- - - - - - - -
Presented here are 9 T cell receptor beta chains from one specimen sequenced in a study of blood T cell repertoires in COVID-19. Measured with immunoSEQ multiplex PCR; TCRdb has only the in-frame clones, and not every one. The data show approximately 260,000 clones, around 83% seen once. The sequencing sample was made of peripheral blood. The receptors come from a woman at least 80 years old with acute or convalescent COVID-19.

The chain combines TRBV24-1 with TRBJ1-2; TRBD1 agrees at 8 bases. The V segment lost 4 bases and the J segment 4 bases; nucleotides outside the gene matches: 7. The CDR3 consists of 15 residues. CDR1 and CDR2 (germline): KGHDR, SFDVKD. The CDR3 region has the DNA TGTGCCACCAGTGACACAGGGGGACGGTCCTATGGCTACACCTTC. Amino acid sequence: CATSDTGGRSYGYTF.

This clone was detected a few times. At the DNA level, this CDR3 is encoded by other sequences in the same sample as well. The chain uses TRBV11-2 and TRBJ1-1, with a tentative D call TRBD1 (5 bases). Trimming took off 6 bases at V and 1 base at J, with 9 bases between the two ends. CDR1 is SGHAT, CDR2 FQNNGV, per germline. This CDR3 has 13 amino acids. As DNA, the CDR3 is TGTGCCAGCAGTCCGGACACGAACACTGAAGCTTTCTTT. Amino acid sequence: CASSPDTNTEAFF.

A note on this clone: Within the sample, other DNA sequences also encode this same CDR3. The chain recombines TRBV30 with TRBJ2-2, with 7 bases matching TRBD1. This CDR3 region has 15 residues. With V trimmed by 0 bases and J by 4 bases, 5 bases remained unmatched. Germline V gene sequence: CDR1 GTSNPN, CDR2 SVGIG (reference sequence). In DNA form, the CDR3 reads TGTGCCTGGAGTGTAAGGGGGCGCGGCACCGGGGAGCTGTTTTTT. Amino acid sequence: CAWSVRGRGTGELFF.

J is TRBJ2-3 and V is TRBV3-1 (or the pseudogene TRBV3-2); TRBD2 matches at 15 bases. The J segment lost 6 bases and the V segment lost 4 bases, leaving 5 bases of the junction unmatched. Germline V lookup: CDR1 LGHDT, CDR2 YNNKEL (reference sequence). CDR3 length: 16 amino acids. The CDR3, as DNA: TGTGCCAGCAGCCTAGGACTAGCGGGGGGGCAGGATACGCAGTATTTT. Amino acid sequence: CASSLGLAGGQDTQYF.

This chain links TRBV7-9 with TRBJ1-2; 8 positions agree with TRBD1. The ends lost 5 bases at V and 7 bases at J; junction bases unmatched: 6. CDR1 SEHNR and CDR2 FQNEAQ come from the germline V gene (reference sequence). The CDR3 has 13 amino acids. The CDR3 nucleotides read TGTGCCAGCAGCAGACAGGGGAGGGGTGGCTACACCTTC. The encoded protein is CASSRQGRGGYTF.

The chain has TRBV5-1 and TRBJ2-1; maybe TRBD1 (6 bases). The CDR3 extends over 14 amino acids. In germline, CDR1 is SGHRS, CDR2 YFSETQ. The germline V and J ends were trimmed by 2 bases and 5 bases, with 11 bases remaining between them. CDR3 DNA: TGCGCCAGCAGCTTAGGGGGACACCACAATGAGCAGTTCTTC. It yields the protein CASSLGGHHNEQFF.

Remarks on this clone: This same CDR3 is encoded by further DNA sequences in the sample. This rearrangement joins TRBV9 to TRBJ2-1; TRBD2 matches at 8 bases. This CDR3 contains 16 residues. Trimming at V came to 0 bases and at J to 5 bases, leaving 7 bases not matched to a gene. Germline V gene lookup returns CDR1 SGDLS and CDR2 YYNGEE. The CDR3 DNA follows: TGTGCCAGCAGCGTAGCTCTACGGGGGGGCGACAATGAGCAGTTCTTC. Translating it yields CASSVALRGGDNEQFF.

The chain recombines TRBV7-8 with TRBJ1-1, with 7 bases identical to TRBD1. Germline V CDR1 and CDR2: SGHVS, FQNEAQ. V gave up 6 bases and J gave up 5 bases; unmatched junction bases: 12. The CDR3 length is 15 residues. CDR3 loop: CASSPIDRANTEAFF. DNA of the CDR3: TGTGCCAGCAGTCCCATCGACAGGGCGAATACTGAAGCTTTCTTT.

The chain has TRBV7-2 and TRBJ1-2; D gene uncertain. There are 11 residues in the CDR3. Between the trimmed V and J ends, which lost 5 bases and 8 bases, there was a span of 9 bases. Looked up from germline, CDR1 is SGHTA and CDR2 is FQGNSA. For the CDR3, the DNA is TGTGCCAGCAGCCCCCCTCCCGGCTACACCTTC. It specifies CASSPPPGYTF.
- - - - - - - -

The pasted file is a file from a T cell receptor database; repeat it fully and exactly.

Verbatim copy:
Presented here are 9 T cell receptor beta chains from one specimen sequenced in a study of blood T cell repertoires in COVID-19. Measured with immunoSEQ multiplex PCR; TCRdb has only the in-frame clones, and not every one. The data show approximately 260,000 clones, around 83% seen once. The sequencing sample was made of peripheral blood. The receptors come from a woman at least 80 years old with acute or convalescent COVID-19.

The chain combines TRBV24-1 with TRBJ1-2; TRBD1 agrees at 8 bases. The V segment lost 4 bases and the J segment 4 bases; nucleotides outside the gene matches: 7. The CDR3 consists of 15 residues. CDR1 and CDR2 (germline): KGHDR, SFDVKD. The CDR3 region has the DNA TGTGCCACCAGTGACACAGGGGGACGGTCCTATGGCTACACCTTC. Amino acid sequence: CATSDTGGRSYGYTF.

This clone was detected a few times. At the DNA level, this CDR3 is encoded by other sequences in the same sample as well. The chain uses TRBV11-2 and TRBJ1-1, with a tentative D call TRBD1 (5 bases). Trimming took off 6 bases at V and 1 base at J, with 9 bases between the two ends. CDR1 is SGHAT, CDR2 FQNNGV, per germline. This CDR3 has 13 amino acids. As DNA, the CDR3 is TGTGCCAGCAGTCCGGACACGAACACTGAAGCTTTCTTT. Amino acid sequence: CASSPDTNTEAFF.

A note on this clone: Within the sample, other DNA sequences also encode this same CDR3. The chain recombines TRBV30 with TRBJ2-2, with 7 bases matching TRBD1. This CDR3 region has 15 residues. With V trimmed by 0 bases and J by 4 bases, 5 bases remained unmatched. Germline V gene sequence: CDR1 GTSNPN, CDR2 SVGIG (reference sequence). In DNA form, the CDR3 reads TGTGCCTGGAGTGTAAGGGGGCGCGGCACCGGGGAGCTGTTTTTT. Amino acid sequence: CAWSVRGRGTGELFF.

J is TRBJ2-3 and V is TRBV3-1 (or the pseudogene TRBV3-2); TRBD2 matches at 15 bases. The J segment lost 6 bases and the V segment lost 4 bases, leaving 5 bases of the junction unmatched. Germline V lookup: CDR1 LGHDT, CDR2 YNNKEL (reference sequence). CDR3 length: 16 amino acids. The CDR3, as DNA: TGTGCCAGCAGCCTAGGACTAGCGGGGGGGCAGGATACGCAGTATTTT. Amino acid sequence: CASSLGLAGGQDTQYF.

This chain links TRBV7-9 with TRBJ1-2; 8 positions agree with TRBD1. The ends lost 5 bases at V and 7 bases at J; junction bases unmatched: 6. CDR1 SEHNR and CDR2 FQNEAQ come from the germline V gene (reference sequence). The CDR3 has 13 amino acids. The CDR3 nucleotides read TGTGCCAGCAGCAGACAGGGGAGGGGTGGCTACACCTTC. The encoded protein is CASSRQGRGGYTF.

The chain has TRBV5-1 and TRBJ2-1; maybe TRBD1 (6 bases). The CDR3 extends over 14 amino acids. In germline, CDR1 is SGHRS, CDR2 YFSETQ. The germline V and J ends were trimmed by 2 bases and 5 bases, with 11 bases remaining between them. CDR3 DNA: TGCGCCAGCAGCTTAGGGGGACACCACAATGAGCAGTTCTTC. It yields the protein CASSLGGHHNEQFF.

Remarks on this clone: This same CDR3 is encoded by further DNA sequences in the sample. This rearrangement joins TRBV9 to TRBJ2-1; TRBD2 matches at 8 bases. This CDR3 contains 16 residues. Trimming at V came to 0 bases and at J to 5 bases, leaving 7 bases not matched to a gene. Germline V gene lookup returns CDR1 SGDLS and CDR2 YYNGEE. The CDR3 DNA follows: TGTGCCAGCAGCGTAGCTCTACGGGGGGGCGACAATGAGCAGTTCTTC. Translating it yields CASSVALRGGDNEQFF.

The chain recombines TRBV7-8 with TRBJ1-1, with 7 bases identical to TRBD1. Germline V CDR1 and CDR2: SGHVS, FQNEAQ. V gave up 6 bases and J gave up 5 bases; unmatched junction bases: 12. The CDR3 length is 15 residues. CDR3 loop: CASSPIDRANTEAFF. DNA of the CDR3: TGTGCCAGCAGTCCCATCGACAGGGCGAATACTGAAGCTTTCTTT.

The chain has TRBV7-2 and TRBJ1-2; D gene uncertain. There are 11 residues in the CDR3. Between the trimmed V and J ends, which lost 5 bases and 8 bases, there was a span of 9 bases. Looked up from germline, CDR1 is SGHTA and CDR2 is FQGNSA. For the CDR3, the DNA is TGTGCCAGCAGCCCCCCTCCCGGCTACACCTTC. It specifies CASSPPPGYTF.